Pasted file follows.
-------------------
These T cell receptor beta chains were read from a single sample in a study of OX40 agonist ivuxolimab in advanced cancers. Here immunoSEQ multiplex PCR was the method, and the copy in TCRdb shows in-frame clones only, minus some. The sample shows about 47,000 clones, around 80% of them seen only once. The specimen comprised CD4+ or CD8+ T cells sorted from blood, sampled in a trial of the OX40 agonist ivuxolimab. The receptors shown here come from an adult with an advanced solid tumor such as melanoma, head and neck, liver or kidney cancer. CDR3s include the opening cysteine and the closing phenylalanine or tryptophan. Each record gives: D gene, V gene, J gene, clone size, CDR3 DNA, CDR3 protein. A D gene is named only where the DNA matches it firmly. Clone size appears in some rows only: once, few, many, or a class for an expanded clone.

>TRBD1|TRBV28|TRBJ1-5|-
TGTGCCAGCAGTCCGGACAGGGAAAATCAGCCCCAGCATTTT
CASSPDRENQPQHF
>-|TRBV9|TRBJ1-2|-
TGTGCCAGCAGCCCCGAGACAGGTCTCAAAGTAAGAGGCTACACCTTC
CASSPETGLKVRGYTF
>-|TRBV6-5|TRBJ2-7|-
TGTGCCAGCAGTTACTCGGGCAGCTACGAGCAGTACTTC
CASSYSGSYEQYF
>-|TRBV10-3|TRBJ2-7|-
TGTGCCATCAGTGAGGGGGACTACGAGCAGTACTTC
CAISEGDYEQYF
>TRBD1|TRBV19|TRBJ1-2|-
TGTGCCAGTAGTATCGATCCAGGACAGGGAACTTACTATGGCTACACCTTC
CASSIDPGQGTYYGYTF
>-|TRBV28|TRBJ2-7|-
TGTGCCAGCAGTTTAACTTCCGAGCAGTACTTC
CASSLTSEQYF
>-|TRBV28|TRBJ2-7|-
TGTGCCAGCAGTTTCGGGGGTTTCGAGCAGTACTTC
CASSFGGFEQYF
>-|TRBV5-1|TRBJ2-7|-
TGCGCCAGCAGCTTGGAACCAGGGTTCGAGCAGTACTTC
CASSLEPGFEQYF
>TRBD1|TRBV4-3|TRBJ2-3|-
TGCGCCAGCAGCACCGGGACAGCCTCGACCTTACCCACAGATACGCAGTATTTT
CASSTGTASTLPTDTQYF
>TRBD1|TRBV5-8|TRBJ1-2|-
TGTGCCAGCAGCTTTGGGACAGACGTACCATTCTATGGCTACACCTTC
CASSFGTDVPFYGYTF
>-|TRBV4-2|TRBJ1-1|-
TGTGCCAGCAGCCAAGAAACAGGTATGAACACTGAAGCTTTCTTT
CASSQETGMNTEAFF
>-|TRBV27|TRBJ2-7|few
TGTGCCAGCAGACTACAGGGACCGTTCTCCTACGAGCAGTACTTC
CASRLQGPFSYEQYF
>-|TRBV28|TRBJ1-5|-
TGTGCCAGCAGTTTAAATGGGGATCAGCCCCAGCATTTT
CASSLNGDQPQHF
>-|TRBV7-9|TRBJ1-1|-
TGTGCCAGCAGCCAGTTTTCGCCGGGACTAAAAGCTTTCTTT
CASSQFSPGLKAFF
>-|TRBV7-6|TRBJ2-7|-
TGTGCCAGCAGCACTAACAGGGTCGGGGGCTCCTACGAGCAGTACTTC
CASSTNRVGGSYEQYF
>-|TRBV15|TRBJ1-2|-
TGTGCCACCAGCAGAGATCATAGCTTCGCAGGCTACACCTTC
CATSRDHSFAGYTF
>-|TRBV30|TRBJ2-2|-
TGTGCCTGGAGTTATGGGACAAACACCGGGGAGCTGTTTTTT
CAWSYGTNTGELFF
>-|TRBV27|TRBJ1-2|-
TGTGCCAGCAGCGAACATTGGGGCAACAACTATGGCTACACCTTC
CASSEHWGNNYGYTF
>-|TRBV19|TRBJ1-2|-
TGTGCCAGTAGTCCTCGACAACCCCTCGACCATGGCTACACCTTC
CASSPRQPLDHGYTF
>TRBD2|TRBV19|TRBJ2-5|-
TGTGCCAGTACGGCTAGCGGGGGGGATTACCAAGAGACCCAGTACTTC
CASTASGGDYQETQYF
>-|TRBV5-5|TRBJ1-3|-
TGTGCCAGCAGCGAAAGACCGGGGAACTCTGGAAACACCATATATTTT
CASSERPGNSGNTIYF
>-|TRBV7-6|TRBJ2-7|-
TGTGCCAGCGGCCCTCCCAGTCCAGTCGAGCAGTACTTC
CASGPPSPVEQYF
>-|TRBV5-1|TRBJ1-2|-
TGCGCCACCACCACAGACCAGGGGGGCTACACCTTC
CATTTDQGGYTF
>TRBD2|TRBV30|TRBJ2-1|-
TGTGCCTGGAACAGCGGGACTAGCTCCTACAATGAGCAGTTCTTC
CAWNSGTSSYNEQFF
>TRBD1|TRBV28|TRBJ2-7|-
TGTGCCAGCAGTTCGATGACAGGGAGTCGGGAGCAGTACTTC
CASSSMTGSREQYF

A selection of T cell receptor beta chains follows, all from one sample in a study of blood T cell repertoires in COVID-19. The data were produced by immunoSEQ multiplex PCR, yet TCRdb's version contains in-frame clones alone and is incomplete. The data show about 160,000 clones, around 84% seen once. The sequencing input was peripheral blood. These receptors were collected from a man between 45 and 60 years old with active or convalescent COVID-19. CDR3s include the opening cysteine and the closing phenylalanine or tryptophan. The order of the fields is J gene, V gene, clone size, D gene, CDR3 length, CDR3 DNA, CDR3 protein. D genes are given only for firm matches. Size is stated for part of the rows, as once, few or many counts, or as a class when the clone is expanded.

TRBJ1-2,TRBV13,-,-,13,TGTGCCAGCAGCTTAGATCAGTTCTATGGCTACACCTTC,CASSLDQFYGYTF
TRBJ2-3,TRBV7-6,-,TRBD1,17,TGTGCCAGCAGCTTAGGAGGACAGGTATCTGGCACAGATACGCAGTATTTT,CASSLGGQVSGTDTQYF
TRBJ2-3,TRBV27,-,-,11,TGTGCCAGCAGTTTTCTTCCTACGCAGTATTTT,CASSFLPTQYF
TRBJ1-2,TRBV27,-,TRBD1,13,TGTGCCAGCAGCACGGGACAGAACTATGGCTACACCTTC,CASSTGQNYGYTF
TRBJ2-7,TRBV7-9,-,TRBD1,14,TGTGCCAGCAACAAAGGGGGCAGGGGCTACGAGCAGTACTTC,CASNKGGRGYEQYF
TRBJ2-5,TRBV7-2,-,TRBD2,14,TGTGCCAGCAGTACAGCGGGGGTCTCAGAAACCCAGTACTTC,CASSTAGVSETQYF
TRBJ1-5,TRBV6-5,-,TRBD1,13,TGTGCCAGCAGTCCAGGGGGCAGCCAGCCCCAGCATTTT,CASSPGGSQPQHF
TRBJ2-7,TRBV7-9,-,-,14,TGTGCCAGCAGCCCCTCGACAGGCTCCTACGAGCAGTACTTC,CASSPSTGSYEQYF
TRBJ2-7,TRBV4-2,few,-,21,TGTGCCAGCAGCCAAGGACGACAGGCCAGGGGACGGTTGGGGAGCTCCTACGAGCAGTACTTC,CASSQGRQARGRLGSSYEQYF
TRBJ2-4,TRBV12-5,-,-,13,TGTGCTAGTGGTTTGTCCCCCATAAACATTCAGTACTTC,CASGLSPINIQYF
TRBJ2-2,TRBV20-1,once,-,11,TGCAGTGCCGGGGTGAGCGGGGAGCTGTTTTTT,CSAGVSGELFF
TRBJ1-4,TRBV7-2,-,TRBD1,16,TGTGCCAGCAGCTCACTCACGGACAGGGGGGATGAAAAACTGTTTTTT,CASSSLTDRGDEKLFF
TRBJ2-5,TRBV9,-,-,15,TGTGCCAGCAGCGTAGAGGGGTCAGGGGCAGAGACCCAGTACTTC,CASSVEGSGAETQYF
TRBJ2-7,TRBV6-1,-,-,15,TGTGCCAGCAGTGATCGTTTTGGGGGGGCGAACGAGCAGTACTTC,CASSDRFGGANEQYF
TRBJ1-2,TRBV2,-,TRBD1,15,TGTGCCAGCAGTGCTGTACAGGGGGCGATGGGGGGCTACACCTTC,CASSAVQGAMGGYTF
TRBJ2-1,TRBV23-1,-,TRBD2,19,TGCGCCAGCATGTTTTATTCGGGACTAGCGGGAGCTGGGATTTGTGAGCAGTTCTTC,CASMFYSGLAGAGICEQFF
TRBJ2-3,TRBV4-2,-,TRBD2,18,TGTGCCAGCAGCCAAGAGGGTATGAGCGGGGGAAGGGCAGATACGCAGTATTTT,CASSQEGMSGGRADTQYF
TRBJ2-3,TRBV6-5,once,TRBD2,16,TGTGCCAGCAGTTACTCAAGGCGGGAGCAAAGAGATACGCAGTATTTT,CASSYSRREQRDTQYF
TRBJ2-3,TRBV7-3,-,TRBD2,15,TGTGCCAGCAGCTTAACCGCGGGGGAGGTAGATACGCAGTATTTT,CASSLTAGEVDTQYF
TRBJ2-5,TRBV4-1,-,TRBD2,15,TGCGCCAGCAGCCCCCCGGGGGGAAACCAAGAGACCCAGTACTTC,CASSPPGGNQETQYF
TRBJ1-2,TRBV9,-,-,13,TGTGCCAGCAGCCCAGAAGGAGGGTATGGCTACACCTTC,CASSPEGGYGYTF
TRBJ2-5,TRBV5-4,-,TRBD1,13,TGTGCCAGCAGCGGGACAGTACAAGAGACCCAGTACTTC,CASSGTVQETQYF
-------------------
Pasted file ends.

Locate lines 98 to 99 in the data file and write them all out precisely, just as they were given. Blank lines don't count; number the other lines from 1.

TRBJ1-2,TRBV9,-,-,13,TGTGCCAGCAGCCCAGAAGGAGGGTATGGCTACACCTTC,CASSPEGGYGYTF
TRBJ2-5,TRBV5-4,-,TRBD1,13,TGTGCCAGCAGCGGGACAGTACAAGAGACCCAGTACTTC,CASSGTVQETQYF